Take your time
Keep in mind that the leveling is not designed to be a grinding race to veteran rank. It is intended to be an enjoyable journey in itself, an adventure that takes your character through a rich world with lots of things to see and do along the way. Keep a lookout for quests that are appropriately leveled for your current skill, and if you pick up a quest that seems too hard, step back, take some time to find other quests to level up some more, and get back to the quest when you are better prepared. For many tough fights, you can also team up with others to make them easier.
Take your time. Don't rush it. This is a game that is meant for playing, not for winning. True, veteran rank has some perks, but you will get there. Remember to enjoy your ride.
Create your own gear
Train some crafting skill lines early on. Blacksmithing in particular is very useful, along with woodworking and clothing, to make your own gear and weapons. Stop to pick up the relevant crafting materials you find while exploring the world, and create your own gear and weapons as soon as you can. The gear and weapons you can get from stores is hideously expensive, and the items you find and the items you receive as rewards for quests are not always very useful.
Read the instructions
ESO is a game that requires you to read at least some written instructions to learn how to play it. Don't ask in the public chat for help with things that are properly explained in full in the help system. Press F1 to access the help. Also, don't ask people in the chat to explain complex procedures like crafting to you. Crafting is explained thoroughly in the help, and in handbooks which have been conveniently placed near all crafting stations. If you don't understand what you are supposed to do in a quest, read the journal (J), and read the hints in the quest description. And last but not least, learn to use the map. Press M to see it. The map contains lots of useful information. Hover over the symbols to see more details. When you hover over locations in cities, you will even see a list of the crafting stations and traders. Learn to recognize the traders by their icons in this list on the map. It will save you a lot of time running around blindly looking for that single trader in town that sells soul gems or extra bag space.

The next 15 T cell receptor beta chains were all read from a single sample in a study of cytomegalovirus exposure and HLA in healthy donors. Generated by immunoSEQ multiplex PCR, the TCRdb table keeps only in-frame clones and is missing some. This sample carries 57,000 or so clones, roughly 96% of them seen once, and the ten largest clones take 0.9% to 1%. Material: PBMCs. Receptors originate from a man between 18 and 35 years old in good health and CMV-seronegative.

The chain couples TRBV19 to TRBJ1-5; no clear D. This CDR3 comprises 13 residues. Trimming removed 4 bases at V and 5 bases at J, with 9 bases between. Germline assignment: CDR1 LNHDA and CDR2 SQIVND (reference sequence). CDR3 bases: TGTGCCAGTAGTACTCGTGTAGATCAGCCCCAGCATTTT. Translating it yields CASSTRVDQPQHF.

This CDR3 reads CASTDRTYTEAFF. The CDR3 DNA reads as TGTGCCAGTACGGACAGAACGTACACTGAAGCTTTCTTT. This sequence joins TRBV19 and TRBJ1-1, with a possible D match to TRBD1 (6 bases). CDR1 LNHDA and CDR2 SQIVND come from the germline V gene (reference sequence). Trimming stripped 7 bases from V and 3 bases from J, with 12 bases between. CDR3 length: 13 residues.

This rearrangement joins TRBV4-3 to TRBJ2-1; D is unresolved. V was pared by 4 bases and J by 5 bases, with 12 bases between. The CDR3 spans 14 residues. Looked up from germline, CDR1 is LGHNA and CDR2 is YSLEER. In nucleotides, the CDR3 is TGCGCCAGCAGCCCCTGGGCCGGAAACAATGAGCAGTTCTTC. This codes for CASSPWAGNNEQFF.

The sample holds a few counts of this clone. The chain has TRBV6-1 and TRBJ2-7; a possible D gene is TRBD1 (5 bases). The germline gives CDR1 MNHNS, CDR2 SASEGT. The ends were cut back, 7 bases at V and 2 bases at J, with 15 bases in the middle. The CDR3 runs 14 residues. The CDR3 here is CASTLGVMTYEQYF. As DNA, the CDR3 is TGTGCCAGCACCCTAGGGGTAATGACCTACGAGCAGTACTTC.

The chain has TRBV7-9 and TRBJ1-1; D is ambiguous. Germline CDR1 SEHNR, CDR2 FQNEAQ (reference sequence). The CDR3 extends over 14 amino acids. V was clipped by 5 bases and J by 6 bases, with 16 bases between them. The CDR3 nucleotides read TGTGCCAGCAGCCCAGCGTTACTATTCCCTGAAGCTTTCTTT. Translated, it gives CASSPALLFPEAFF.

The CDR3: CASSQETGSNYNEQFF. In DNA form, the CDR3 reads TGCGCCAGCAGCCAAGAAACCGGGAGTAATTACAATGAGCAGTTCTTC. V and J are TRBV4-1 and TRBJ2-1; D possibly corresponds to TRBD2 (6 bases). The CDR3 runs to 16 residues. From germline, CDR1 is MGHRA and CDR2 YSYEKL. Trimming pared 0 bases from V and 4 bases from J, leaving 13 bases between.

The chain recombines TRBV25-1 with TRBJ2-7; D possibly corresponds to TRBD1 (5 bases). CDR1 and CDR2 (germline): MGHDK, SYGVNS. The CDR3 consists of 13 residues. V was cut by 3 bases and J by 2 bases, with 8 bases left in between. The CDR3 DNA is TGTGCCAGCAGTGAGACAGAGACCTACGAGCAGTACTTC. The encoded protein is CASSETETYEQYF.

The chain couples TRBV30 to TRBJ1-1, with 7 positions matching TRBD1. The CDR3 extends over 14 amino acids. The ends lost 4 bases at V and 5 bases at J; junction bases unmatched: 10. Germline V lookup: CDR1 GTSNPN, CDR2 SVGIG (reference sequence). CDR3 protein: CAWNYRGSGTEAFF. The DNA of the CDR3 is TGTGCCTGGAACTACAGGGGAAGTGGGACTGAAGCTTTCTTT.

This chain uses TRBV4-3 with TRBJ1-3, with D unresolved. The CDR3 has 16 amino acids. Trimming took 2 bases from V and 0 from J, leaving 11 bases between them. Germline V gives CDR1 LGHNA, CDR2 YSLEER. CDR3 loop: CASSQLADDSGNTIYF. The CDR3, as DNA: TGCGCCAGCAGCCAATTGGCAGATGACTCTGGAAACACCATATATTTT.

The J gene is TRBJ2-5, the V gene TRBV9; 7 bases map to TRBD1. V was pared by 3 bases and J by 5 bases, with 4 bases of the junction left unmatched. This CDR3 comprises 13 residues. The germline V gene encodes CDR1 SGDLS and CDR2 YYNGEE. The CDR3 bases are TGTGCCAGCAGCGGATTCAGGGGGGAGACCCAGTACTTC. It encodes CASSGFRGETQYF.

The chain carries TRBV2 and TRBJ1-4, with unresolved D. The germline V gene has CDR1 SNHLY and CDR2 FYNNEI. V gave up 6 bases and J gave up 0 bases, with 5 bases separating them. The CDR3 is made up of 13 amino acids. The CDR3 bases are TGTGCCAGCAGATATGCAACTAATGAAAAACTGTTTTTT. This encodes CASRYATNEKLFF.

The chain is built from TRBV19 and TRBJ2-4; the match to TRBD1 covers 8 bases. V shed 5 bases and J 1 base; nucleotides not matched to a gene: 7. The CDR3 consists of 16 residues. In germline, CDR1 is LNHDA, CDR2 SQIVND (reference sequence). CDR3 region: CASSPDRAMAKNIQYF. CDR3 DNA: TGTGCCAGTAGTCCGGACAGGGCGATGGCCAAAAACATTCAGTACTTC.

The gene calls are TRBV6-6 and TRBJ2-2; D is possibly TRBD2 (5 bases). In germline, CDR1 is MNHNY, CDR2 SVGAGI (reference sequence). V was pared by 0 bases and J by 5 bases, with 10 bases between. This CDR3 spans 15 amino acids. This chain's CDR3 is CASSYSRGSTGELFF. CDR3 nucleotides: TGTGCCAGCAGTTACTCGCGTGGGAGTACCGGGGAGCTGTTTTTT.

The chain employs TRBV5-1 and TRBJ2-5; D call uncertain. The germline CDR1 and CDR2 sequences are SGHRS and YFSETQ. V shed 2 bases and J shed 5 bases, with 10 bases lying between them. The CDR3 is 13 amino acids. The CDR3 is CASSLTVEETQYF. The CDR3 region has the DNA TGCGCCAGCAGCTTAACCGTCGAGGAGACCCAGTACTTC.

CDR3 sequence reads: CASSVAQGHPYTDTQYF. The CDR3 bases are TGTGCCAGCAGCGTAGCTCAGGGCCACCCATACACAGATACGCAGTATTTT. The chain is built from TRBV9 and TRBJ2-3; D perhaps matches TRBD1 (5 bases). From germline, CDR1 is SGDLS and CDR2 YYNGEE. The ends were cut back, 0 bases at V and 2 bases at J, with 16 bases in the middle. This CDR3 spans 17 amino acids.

If you really need help, by all means, ask a polite question. There are lots of friendly people in the chat. However, if you ask questions for which the answers are written out clearly in the quest description or in the help, you will only end up on ignore lists.
Don't try to sell common loot
There is no auction house in ESO. The game has been designed such that there is no real need to buy stuff, except for some commodities like soul gems and minerals for making weapons and gear of different racial styles. The loot you find in your quests will be reasonably plentiful and common, and most people will find more or less the same stuff as you do. If you find a weapon or a piece of armor you don't need, sell it to an NPC vendor, dismantle it for raw materials or research it for its traits, or simply destroy it to make room in your inventory, but don't try to sell it to others. It is true that NPC vendors charge exorbitant prices for most items, but that doesn't mean you can make hundreds of gold on a common staff by selling it to another player. Instead, consider how easy it is to craft a decent level-appropriate weapon or set of armor: you need to collect some easy to find raw material while out exploring the world, and then spend less than a minute at a crafting station.
However, having said that, some things are at least semi-rare in the game, like the skill books for learning racial motifs for weapons and armor, and some recipes. Such items may be of some value to others and fetch at least decent price if you don't care to keep them, or if you happen to find duplicates. Use your common sense, and don't offer just any surplus loot you find for sale. Don't spam the zone chat with "WTS: [some very common item of undisclosed level], whisper me for offer". This is another thing that will only get you onto other people's ignore lists.